Encapsulating enum access via dot syntax


#1

Wouldn’t it make sense to access enums via dot syntax, together with maybe/optionally not to pushing all enum members into the scope? I currently have two issues:

  • I am not able to create different enums with the same member names (which could have different meanings per enum context).
  • At exporting an enum, the members don’t get exported. So I either have to write <Module>.<Enum member> or export all enum members.
    • The module prefix doesn’t seem nice/logical to me as the context (enum name) gets lost, and the module name may not have anything logically in common with the enum member name.
    • Exporting all members trashes the workspace/scope and blocks variable names.

This could be solved via <Enum>.<Member> access syntax, so that I can just export the pure enum names, access all members without difficulties and still have a clean workspace. This would also be more similar to the C style usage of enums.


#2

The workaround I’ve seen for access like this is to stash them inside a tiny module:

baremodule Fruits
using Base: @enum
@enum Fruit Apple Pear Banana
end

julia> Fruits.#<tab><tab>
Apple  Banana  Fruit   Pear

Now in 0.7, we also have getproperty overloading, so perhaps another solution will emerge. Since this is “just” a macro it’s possible to build upon the base implementation for the semantics you want.


#3

It would be really nice to be able to have Fruit be a type yet have Fruit.Apple, etc. work. What is unlikely to be possible (at least as far as I can tell) is to have that work and have using Fruit cause Apple, etc. to be available as short names, nor would import Fruit: Apple work. This is because there’s no way (currently) for a non-module to masquerade as a module.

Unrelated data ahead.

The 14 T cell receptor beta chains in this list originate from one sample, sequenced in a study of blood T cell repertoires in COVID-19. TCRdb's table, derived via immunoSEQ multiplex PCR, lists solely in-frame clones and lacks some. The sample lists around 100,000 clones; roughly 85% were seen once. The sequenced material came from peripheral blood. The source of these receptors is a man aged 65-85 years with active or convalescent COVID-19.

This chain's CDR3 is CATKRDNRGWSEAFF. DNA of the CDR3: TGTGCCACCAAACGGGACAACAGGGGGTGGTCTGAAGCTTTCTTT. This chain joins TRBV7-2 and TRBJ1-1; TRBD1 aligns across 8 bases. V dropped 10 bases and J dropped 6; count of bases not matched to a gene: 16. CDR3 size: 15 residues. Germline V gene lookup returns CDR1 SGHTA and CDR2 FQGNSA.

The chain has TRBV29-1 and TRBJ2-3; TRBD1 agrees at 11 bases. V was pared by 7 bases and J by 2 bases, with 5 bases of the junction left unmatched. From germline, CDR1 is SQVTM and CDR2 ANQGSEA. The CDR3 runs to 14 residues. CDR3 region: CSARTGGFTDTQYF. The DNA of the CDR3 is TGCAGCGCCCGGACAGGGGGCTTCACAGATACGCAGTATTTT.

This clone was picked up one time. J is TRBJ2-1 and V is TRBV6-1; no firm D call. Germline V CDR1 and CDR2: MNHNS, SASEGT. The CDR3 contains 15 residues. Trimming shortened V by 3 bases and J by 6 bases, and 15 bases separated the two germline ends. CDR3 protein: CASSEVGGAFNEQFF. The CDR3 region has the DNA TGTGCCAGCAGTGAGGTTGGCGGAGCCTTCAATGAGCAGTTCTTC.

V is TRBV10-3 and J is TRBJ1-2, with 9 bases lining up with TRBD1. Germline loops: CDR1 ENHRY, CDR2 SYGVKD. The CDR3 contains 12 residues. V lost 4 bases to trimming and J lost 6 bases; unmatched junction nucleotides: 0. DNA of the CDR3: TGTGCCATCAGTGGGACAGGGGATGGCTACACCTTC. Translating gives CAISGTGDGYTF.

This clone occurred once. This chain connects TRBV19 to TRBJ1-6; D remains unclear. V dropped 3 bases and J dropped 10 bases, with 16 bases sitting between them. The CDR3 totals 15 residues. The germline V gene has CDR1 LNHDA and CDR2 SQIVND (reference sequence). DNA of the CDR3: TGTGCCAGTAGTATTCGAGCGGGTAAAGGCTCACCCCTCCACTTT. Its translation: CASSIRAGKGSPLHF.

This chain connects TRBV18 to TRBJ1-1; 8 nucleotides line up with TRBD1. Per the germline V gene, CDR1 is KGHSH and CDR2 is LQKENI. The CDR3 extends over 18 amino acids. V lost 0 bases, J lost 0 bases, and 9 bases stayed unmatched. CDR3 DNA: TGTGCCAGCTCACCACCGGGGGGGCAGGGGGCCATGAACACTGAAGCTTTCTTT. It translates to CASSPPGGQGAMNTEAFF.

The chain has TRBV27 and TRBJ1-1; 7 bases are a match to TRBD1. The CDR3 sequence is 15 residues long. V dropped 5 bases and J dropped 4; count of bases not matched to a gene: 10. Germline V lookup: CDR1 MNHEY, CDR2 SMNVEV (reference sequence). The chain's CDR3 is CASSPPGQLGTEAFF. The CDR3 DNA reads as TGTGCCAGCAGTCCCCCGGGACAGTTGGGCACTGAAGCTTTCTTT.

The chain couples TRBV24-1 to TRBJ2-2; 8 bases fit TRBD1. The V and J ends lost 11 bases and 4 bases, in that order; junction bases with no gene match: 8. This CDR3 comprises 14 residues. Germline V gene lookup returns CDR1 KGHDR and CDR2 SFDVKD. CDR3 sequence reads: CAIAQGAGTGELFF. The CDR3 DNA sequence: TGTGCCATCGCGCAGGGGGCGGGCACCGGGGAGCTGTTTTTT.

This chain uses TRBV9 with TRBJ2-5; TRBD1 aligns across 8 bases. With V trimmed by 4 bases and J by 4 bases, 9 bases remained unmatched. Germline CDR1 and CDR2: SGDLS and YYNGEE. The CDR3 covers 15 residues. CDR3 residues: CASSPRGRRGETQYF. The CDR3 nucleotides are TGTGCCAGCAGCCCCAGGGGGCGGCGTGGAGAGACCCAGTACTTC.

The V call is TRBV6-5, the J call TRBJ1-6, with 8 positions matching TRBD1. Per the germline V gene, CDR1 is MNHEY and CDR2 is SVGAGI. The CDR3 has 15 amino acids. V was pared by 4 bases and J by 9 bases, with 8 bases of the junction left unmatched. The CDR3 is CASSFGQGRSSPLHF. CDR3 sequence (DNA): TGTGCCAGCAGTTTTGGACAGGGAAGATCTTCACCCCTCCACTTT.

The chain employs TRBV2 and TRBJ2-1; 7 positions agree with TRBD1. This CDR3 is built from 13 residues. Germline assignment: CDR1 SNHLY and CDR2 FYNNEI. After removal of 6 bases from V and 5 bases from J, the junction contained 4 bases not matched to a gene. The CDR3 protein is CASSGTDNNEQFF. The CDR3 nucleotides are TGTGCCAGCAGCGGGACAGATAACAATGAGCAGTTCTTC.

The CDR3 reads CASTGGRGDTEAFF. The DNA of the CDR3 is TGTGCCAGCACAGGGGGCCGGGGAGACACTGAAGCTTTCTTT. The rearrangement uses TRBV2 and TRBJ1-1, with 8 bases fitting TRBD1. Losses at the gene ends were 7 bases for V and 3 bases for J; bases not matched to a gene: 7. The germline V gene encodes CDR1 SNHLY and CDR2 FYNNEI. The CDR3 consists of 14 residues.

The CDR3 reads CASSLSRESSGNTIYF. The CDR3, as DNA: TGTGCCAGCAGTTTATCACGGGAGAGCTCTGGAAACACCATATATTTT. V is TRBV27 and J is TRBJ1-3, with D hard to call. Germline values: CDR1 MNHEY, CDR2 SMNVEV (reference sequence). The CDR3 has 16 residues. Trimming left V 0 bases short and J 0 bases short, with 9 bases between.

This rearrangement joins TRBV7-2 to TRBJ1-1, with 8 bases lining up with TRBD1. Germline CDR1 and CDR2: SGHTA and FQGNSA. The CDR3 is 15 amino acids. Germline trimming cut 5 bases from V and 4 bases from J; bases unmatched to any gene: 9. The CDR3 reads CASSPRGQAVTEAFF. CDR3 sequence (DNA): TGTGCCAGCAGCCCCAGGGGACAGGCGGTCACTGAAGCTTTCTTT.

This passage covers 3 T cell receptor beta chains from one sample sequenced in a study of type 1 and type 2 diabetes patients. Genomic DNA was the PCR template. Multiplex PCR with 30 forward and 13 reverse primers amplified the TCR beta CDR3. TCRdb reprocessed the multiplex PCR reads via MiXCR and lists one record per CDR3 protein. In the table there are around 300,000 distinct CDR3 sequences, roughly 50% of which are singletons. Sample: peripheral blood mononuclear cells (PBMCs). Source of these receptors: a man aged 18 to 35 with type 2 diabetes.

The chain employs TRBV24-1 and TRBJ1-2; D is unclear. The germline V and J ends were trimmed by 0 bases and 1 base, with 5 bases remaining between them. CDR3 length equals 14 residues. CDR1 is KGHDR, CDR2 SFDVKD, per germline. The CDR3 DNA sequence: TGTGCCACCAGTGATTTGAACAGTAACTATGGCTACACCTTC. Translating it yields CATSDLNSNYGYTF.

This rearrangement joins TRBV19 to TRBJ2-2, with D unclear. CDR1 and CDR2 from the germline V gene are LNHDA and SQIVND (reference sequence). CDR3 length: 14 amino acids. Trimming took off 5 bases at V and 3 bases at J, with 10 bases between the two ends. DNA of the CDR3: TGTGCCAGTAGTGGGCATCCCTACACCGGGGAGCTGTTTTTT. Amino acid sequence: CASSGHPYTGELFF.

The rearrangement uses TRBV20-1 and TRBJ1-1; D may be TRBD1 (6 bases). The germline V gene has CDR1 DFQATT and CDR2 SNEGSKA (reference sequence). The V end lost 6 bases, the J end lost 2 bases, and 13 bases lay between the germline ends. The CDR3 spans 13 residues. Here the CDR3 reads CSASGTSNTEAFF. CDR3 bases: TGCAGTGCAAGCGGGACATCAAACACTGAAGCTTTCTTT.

#4

Here’s a macro I’ve thrown together and use in a few projects:

macro scopedenum(T, args...)
    defs = Expr(:block)
    append!(defs.args, collect(:(const $(x.args[1]) = Enum($(x.args[2]))) for x in args))
    names = Dict(x.args[2]=>String(x.args[1]) for x in args)
    str2val = Dict(String(x.args[1])=>x.args[2] for x in args)
    push!(defs.args, quote
        function name(e::Enum)
            nms = $names
            return nms[e.value]
        end
        Enum(str::String) = Enum($(str2val)[str])
        Base.show(io::IO, e::E) where {E <: Enum} = print(io, "$(Base.datatype_module(E)).$(name(e)) = $(e.value)")
    end)
    blk = esc(:(module $T; struct Enum{T}; value::T; end; Enum{T}(e::Enum{T}) where {T} = e; $defs; end))
    return Expr(:toplevel, blk)
end

The basic usage is

@scopedenum Fruit APPLE=1 PEAR=2 BANANA=3
Fruit.APPLE
Fruit.PEAR
# access enum value
Fruit.APPLE.value
# make an APPLE from string
Fruit.Enum("APPLE")
# restricting type signatures
f(x::Fruit.Enum) = # do stuff w/ x

#5

Ah, interesting. So this puts the type inside of the module. I guess you can’t have a @scopedenum called Enum but that’s a pretty minor limitation :smile:


#6

Thanks for your suggestions!

@mbauman
I get an error “getindex not defined” and have to add that, too (v0.6.2). Downside is, I then have more extensive definitions and <Module>.<Enum>.<Value> (like Technologies.Technology.gan) as return value, which seems a bit superfluous.

@quinnj
Although I have to add the numbers manually, that seems more practical. It behaves not the same as a regular enum, but I will give it a try and will see if there are potential downsides.